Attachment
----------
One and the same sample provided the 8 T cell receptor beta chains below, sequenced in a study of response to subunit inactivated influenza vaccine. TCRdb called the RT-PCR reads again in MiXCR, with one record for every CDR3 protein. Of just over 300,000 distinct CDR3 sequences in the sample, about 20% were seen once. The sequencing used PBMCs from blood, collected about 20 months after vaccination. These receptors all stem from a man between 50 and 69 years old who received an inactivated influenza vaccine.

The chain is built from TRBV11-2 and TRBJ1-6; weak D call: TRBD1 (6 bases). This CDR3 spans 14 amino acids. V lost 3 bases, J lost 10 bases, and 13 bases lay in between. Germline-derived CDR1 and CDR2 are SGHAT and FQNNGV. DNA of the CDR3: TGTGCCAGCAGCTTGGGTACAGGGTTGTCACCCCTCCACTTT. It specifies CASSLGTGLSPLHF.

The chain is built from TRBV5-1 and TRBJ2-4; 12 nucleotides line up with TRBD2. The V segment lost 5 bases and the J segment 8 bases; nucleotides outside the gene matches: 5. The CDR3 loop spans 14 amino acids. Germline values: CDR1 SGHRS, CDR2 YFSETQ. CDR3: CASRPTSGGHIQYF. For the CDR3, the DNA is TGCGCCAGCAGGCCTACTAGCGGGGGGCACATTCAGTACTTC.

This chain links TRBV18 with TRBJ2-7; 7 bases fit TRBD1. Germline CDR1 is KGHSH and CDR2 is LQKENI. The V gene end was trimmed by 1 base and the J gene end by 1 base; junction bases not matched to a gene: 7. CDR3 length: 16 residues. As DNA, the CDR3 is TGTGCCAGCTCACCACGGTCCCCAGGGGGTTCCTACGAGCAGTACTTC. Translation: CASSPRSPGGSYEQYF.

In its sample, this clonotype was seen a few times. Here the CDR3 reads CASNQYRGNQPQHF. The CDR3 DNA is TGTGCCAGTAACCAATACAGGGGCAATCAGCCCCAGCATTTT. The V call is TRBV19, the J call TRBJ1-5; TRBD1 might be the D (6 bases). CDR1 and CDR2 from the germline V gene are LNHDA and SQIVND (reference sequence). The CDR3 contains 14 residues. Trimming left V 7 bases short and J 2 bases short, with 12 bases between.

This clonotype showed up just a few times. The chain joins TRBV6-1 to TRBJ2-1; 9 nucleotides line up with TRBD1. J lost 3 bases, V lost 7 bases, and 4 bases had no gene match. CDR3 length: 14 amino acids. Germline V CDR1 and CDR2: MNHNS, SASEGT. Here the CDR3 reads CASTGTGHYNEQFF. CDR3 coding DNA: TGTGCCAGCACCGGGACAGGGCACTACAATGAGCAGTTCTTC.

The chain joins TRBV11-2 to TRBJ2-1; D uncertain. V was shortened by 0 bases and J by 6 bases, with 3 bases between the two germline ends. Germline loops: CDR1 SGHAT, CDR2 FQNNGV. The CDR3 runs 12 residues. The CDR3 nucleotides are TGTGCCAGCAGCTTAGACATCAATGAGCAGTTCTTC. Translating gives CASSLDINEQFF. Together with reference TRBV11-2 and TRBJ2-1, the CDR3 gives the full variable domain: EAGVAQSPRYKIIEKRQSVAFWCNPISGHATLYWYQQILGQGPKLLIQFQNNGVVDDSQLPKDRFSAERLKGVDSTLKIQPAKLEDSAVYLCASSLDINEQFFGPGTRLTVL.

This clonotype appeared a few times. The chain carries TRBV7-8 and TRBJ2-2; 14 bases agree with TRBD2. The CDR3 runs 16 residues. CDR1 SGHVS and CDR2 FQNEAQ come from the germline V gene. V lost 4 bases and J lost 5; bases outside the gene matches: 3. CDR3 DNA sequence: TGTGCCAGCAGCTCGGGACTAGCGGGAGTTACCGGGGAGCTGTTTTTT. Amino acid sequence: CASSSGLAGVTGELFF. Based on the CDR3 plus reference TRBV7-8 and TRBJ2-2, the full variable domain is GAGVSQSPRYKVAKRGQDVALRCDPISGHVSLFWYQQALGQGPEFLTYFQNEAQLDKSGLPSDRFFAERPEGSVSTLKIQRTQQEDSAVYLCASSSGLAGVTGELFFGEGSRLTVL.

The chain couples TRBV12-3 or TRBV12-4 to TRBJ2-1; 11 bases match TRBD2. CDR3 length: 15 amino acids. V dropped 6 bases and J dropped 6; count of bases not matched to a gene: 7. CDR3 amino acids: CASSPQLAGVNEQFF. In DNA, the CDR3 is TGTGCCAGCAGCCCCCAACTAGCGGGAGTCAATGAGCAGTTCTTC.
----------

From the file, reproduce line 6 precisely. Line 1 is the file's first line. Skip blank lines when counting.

This clonotype showed up just a few times. The chain joins TRBV6-1 to TRBJ2-1; 9 nucleotides line up with TRBD1. J lost 3 bases, V lost 7 bases, and 4 bases had no gene match. CDR3 length: 14 amino acids. Germline V CDR1 and CDR2: MNHNS, SASEGT. Here the CDR3 reads CASTGTGHYNEQFF. CDR3 coding DNA: TGTGCCAGCACCGGGACAGGGCACTACAATGAGCAGTTCTTC.